Tuesday, November 27, 2007
Thursday, September 6, 2007
Workers are divided in two classes: (1) non-exempt employees who must be paid overtime; and (2) exempt employees who are entitled to overtime.
I wrote here that a private-sector employer generally cannot grant time off in lieu of of overtime to non-exempt employees. In other words, employers usually cannot give "compensatory time" instead of overtime wages to its hourly workers.
But, what about exempt employees? The law does not prohibit or require that an employer give compensatory time to exempt employees. Employer are free to do as they wish. Some employers reward their exempt employees by awarding compensatory time off if they work more than 40 hours in a week. In such case, the employee accrues "comp time" for work.
What happens to accrued comp time at the employee's termination? In my view, it must be paid. It is no different than accrued vacation. Catapult v. Wolf, discussed many times on this blog, established that accrued vacation is no different than earned wages and must be paid out at termination. All of this flows the Maryland Wage Payment and Collection Law's definition of wages, which includes "any . . . remuneration promised for service."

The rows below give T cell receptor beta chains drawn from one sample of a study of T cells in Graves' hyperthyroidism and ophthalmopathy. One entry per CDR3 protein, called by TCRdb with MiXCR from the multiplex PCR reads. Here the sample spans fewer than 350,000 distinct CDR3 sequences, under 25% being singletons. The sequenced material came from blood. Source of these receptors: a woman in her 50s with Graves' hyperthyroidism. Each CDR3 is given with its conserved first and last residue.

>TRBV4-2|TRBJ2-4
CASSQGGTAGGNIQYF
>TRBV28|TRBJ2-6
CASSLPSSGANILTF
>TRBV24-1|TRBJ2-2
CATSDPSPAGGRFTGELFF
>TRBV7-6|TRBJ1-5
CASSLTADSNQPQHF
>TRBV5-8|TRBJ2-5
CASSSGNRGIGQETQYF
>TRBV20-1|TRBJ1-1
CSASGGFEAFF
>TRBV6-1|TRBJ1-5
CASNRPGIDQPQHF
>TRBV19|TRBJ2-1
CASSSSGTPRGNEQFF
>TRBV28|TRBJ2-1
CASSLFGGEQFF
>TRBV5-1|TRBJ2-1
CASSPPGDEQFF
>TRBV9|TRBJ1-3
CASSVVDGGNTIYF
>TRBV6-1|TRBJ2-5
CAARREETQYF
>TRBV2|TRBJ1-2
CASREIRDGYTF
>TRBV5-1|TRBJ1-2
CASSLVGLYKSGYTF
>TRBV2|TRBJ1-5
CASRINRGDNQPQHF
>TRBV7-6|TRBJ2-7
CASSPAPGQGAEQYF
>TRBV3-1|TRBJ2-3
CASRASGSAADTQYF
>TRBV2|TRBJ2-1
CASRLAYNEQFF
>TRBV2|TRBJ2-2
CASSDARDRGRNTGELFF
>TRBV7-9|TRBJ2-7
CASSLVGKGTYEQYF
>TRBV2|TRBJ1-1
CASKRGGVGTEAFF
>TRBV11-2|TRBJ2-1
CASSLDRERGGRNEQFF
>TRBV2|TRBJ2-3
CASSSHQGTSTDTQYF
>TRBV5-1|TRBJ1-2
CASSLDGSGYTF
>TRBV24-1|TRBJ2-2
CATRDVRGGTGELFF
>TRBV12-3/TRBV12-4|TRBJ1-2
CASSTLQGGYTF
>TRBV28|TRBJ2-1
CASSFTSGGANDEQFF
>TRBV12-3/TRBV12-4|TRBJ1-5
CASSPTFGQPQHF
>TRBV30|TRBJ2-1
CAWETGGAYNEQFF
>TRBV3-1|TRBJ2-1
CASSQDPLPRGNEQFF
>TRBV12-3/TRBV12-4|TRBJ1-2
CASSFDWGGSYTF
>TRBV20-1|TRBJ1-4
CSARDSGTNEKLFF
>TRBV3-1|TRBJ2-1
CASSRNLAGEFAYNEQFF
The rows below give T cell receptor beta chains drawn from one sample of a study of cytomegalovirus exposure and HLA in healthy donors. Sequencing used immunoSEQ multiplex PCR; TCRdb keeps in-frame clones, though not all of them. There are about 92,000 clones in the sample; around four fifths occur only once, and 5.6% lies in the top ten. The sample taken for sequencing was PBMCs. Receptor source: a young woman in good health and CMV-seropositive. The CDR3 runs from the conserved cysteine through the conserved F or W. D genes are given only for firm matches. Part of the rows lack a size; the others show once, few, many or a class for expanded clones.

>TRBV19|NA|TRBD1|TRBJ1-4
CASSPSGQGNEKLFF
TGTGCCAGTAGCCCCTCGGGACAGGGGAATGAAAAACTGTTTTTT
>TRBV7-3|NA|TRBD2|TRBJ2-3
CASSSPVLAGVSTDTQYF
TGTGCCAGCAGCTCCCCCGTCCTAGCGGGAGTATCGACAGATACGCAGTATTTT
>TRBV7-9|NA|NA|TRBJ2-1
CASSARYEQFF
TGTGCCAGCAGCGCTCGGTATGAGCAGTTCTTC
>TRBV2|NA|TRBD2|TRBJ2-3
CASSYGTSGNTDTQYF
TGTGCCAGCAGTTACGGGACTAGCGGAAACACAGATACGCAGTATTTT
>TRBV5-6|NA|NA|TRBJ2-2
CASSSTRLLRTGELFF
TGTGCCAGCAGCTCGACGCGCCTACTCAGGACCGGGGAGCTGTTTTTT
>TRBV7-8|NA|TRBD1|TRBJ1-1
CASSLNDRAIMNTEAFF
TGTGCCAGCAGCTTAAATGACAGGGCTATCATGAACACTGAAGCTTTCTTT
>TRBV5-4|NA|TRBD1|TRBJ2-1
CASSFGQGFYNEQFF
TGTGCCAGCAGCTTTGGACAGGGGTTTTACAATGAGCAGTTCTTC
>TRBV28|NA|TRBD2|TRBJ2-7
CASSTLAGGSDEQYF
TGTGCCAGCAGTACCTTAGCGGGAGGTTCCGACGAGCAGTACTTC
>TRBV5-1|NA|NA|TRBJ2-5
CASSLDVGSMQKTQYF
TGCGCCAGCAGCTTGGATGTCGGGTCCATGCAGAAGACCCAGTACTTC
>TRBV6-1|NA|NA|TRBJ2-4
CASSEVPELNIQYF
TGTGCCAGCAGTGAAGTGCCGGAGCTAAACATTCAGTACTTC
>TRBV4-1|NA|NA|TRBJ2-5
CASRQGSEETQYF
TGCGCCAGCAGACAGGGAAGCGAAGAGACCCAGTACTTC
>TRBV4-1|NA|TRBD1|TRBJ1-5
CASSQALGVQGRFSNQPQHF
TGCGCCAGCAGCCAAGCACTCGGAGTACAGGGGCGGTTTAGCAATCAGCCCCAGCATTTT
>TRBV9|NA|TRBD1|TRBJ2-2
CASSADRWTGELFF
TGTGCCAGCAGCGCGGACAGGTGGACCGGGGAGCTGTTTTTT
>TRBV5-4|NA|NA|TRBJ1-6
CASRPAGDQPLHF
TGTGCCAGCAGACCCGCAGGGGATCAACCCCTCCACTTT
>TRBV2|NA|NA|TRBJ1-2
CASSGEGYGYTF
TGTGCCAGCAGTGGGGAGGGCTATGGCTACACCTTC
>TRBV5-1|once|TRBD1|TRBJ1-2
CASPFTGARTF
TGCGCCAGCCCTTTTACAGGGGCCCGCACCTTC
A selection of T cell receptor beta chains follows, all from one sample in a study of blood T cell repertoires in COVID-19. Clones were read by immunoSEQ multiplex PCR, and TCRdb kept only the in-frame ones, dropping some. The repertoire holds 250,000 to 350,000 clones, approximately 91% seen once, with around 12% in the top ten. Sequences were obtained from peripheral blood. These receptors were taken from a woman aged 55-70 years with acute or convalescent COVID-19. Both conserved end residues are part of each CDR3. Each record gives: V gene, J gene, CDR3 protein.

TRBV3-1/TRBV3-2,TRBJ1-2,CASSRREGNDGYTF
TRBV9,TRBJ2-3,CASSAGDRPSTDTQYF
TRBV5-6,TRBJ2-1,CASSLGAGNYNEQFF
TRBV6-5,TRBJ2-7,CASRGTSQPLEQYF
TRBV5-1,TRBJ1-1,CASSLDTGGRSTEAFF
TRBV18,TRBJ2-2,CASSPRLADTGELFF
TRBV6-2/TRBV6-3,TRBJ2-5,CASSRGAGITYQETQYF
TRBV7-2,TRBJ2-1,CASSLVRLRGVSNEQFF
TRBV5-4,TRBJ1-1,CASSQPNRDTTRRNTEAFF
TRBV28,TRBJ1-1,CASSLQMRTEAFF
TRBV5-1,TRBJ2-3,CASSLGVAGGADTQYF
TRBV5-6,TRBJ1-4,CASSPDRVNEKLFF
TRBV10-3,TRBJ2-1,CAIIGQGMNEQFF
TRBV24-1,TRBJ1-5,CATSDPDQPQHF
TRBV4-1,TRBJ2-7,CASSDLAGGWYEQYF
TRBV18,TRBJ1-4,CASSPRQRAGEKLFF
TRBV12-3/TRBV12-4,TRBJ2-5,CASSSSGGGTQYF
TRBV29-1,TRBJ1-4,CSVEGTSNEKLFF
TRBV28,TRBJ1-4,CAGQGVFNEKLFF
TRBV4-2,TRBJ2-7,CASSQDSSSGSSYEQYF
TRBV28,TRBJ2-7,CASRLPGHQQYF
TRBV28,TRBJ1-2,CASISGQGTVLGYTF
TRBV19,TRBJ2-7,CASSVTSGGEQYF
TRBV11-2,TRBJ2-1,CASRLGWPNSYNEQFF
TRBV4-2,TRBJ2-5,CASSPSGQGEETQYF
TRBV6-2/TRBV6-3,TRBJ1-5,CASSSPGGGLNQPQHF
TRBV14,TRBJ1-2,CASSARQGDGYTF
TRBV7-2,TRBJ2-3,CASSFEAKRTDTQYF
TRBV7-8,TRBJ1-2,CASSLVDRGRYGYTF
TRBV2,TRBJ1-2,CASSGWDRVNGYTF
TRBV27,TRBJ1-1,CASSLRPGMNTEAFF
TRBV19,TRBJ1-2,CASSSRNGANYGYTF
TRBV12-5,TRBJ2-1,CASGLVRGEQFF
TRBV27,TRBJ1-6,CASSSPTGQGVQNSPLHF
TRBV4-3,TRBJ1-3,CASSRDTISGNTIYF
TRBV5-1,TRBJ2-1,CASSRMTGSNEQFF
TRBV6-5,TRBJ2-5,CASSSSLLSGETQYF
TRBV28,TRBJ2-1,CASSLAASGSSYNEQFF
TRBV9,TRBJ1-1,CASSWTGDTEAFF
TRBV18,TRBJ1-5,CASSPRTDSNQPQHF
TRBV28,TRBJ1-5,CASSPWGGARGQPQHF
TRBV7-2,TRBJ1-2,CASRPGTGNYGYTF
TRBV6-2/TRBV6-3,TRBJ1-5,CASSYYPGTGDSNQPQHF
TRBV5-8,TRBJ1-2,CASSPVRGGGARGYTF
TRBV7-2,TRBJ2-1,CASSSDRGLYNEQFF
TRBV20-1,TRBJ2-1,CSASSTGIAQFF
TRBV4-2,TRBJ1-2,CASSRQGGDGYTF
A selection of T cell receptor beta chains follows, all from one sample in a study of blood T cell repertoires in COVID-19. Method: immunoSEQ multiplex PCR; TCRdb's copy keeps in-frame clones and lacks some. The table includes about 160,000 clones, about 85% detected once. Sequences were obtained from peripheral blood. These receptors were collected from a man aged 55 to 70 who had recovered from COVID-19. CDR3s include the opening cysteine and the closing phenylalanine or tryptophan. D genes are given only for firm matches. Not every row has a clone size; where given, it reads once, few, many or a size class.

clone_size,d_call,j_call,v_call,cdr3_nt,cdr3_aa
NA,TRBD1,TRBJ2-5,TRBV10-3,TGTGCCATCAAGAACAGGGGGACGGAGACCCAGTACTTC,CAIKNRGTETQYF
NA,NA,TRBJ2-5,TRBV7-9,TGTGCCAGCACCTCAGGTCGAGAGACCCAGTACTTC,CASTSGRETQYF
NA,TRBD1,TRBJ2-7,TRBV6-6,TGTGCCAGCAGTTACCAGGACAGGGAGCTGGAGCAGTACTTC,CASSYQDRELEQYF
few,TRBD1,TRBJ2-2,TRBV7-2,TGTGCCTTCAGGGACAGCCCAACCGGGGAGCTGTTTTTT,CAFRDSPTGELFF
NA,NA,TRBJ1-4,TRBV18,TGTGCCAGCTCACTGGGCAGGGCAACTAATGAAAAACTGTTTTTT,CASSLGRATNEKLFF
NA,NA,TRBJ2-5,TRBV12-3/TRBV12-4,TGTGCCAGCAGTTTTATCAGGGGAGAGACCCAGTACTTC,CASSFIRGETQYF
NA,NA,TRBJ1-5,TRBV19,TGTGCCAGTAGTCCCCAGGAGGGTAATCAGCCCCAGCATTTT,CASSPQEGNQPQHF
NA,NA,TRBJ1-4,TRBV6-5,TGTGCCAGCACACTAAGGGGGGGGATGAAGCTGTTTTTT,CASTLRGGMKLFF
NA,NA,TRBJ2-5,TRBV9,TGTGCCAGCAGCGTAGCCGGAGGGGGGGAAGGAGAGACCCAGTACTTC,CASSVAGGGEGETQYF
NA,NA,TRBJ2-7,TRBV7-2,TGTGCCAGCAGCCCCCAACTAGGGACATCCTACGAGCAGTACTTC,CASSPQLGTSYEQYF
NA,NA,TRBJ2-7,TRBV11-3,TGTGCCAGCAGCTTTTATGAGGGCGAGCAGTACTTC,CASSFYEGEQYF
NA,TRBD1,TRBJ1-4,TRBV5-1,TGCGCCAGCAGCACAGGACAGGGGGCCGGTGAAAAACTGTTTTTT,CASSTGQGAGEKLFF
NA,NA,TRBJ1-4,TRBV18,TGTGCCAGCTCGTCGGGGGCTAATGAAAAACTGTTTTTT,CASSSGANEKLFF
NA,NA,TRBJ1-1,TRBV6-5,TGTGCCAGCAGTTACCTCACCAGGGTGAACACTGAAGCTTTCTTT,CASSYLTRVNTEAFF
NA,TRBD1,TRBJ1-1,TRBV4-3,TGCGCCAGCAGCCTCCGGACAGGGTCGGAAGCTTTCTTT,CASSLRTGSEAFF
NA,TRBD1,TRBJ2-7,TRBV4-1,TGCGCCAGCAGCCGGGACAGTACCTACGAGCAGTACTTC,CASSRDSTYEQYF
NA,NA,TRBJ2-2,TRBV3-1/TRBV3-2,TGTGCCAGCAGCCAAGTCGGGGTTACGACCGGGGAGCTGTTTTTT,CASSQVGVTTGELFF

Tuesday, September 4, 2007
True or False: My private-sector employer can offer me "comp time" in lieu of overtime?
- A private sector employer may offer comp time to its exempt employees, such as its executive, administrative, and professional employees.
- Public-sector employees are governed by different rules, which do allow for comp time.
Sunday, July 29, 2007
Can My Maryland Employer Withhold My Wages?
Thursday, July 26, 2007
2. Failing to pay the correct special restaurant sub-minimum wage. In Maryland it is $3.08 per hour.
3. Failing to pay employees any direct wages (and paying the employees only in tips).
4. Keeping a portion of pooled tips for "the house" (i.e., the restaurant).
5. Failing to pay overtime to "assistant managers" who otherwise do not qualify for a white collar exemption.
Wednesday, July 25, 2007
- Not for profit temporary home care services
- Not for profit concert or theater promoters
Of course, employees of non-profits may be exempt for some other reason, such as if they are exempt administrative, executive, or professional employees.